Published: Sun, July 01, 2018
Business | By Eloise Houston

China and European Union unite on trade and investment stance

China and European Union unite on trade and investment stance

The market recovered when Peter Navarro, one of President Donald Trump's top trade advisers, told CNBC that there was no plan for investment restrictions and that the administration's probe into alleged technology theft is limited to China.

Asian markets were mixed on Thursday, as White House statements on trade left investors divided on whether the administration was interested in soothing tensions with China. Hong Kong's Hang Seng rose 0.4 percent to 28,469.94 and the Shanghai Composite in mainland China gained 0.3 percent to 2,821.15. Taiwan's benchmark fell but Southeast Asian indexes were mostly higher. Wall Street was poised for a subdued open. The tariff on soybeans will be cut by half to 1.5 percent effective July 1 and those on some other crops such as rapeseed will fall from as much as 9 percent to as low as zero.

ASIA'S DAY: Japan's benchmark Nikkei 225 index remained nearly flat at 22,270.39 and South Korea's Kospi lost 1.2 percent to 2,314.24.

Japan's Nikkei index was moving down 0.3 percent despite automakers rebounding from recent heavy losses on tariff concerns.

Spot gold XAU= dropped 0.4 percent to $1,253.70 an ounce.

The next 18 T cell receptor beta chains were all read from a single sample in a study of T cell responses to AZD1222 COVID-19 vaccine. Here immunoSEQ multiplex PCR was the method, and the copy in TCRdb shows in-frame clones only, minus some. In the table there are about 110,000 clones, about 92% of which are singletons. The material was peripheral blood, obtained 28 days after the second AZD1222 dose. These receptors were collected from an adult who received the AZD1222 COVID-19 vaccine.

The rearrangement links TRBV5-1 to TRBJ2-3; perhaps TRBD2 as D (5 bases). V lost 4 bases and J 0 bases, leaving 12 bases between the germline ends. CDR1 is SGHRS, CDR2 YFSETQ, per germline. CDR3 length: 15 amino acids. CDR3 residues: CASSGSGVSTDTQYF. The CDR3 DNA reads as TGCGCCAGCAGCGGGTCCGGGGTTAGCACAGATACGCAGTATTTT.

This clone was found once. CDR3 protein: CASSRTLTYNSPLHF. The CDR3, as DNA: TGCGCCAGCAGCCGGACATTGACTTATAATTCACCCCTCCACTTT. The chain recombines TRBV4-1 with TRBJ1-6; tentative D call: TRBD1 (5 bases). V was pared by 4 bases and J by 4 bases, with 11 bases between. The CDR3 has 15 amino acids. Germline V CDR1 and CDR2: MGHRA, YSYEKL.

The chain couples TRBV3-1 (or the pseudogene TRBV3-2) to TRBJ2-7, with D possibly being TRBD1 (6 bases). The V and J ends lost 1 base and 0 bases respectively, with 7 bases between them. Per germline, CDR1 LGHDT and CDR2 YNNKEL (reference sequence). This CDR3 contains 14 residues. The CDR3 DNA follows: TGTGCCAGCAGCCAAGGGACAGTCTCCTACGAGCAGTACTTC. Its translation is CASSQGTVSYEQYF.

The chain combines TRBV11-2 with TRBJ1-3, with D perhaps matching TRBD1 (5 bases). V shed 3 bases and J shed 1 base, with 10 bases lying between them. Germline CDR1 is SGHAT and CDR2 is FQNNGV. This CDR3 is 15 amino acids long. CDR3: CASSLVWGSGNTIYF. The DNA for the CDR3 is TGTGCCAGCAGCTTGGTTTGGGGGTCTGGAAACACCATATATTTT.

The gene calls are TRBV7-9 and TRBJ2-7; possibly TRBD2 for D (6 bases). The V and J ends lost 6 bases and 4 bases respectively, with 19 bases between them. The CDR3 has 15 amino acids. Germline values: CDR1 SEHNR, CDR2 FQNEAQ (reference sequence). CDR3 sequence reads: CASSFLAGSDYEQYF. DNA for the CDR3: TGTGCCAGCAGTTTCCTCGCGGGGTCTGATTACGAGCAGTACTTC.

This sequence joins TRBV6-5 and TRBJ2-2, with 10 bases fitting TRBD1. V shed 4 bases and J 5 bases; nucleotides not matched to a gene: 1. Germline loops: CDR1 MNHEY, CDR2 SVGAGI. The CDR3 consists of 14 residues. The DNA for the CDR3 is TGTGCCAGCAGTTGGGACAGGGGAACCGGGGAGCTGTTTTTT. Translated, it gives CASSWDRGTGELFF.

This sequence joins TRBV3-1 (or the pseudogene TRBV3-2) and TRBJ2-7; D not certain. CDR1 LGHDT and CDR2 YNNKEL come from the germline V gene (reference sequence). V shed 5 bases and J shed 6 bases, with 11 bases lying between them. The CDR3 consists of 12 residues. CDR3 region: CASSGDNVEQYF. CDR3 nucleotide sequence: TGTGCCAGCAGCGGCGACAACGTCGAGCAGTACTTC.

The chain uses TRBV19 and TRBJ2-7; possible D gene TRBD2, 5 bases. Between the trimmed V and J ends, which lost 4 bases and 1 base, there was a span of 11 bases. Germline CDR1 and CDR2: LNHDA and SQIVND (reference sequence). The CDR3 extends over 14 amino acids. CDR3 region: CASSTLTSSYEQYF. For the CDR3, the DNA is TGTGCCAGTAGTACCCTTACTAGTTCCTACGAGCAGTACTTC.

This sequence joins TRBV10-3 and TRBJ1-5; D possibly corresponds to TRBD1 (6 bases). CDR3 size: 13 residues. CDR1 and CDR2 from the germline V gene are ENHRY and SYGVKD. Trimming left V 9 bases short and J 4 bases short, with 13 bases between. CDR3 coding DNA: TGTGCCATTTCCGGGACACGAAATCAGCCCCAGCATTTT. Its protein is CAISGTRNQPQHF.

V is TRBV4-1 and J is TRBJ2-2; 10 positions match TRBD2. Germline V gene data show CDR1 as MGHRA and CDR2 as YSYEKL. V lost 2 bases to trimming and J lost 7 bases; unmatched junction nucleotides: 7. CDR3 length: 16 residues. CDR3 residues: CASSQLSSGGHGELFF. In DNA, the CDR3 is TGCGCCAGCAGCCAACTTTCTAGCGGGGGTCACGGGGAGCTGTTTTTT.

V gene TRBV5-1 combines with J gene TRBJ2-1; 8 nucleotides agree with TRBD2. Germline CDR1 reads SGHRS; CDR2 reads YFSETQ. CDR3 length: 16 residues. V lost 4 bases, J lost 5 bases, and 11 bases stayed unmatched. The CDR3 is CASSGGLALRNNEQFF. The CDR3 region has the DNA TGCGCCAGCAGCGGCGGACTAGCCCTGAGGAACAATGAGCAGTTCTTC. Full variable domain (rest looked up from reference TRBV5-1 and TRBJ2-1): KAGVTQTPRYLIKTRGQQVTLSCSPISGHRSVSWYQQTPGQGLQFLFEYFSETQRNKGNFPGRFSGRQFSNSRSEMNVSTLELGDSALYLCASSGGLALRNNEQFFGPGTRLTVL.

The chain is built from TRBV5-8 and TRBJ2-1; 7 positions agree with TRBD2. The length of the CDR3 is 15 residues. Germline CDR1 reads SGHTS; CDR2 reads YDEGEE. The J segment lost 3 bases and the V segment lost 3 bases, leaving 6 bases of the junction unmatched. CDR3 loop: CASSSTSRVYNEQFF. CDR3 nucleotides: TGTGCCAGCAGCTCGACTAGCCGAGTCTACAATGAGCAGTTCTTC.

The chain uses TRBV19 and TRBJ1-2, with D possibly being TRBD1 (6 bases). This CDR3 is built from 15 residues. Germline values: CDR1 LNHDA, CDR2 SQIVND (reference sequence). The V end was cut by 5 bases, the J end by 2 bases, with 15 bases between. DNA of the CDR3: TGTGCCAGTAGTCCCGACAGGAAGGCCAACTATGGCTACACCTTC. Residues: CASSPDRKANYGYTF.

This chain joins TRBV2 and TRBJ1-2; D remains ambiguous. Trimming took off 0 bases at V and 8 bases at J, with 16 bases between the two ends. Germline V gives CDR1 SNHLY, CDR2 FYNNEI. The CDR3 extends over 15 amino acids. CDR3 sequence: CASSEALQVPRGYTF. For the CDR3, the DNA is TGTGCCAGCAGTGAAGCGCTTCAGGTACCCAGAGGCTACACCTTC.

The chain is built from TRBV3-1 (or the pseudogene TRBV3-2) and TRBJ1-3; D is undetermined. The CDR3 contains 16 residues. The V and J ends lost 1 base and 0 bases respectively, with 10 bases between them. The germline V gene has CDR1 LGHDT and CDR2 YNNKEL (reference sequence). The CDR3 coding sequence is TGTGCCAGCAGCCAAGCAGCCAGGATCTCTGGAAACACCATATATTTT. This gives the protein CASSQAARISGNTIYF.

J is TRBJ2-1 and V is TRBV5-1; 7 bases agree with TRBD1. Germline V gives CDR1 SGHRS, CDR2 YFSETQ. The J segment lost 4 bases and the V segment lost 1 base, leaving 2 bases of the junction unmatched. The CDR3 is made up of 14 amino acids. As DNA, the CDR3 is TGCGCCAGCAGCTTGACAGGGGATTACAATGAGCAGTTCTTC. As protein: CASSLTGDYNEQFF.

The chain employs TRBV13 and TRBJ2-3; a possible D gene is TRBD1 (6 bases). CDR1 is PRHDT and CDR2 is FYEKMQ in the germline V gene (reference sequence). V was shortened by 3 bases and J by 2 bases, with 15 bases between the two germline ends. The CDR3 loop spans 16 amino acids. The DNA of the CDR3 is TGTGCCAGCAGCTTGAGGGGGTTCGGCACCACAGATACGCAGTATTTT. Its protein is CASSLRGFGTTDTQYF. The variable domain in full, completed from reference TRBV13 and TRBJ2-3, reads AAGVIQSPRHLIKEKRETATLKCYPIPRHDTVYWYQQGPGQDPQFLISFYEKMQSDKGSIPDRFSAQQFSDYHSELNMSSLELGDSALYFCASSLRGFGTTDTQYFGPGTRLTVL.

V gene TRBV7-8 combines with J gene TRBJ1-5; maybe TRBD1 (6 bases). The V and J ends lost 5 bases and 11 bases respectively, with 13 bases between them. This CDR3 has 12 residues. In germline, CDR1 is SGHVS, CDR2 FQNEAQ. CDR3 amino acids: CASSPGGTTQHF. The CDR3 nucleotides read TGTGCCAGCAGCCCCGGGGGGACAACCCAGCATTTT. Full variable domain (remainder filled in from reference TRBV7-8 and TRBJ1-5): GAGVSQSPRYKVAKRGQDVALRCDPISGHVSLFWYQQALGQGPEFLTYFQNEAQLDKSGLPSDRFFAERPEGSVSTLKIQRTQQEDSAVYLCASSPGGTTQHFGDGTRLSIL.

E Yongjian, an analyst with Bank of Communications, attributed the weakening of the yuan mainly to a stronger U.S. dollar backed by U.S. economic recovery, the U.S. Federal Reserve's interest rates hike earlier this month, easing policies of European and Japanese central banks and risk aversion sparked by concerns over a worsening trade friction.

China's government defended its trade record as a benefit to the world in a new effort Thursday, June 28, 2018 to defuse US and European pressure over market access and technology policy. But it didn't address complaints that Beijing is hampering access to promising industries and that plans for the state-led development of electric cars and other products violates China's free trade commitments.

While the prospect of trade protectionism and tit-for-tat tariffs are raising serious fears for the world economy, the growth and inflation outlook is being further complicated by oil prices rising back above $75 per barrel, due to Washington pressuring its allies to halt Iranian imports.

Separately, top USA economic advisor Larry Kudlow said the Trump administration has no intention of backing down from the current China situation.

Expectations that US interest rates will rise just as the European Central Bank is pushing back its planned rate increases have been a key driver for a two-month rally in the dollar. Beijing responded to Washington's first round of hikes on USD34 billion of imports by raising duties on United States soybeans, whiskey and other products. President Trump who withdrew the USA from the Iran nuclear deal in May, is pushing foreign nations to cut their oil imports from Iran to zero by November when sanctions on Iran's energy sector will kick in again.

In oil markets, prices rose on supply disruption in Canada, falling USA crude stocks, uncertainty over Libyan exports and US demands that importers stop buying Iranian crude from November. The euro weakened to $1.1623 from $1.1646.

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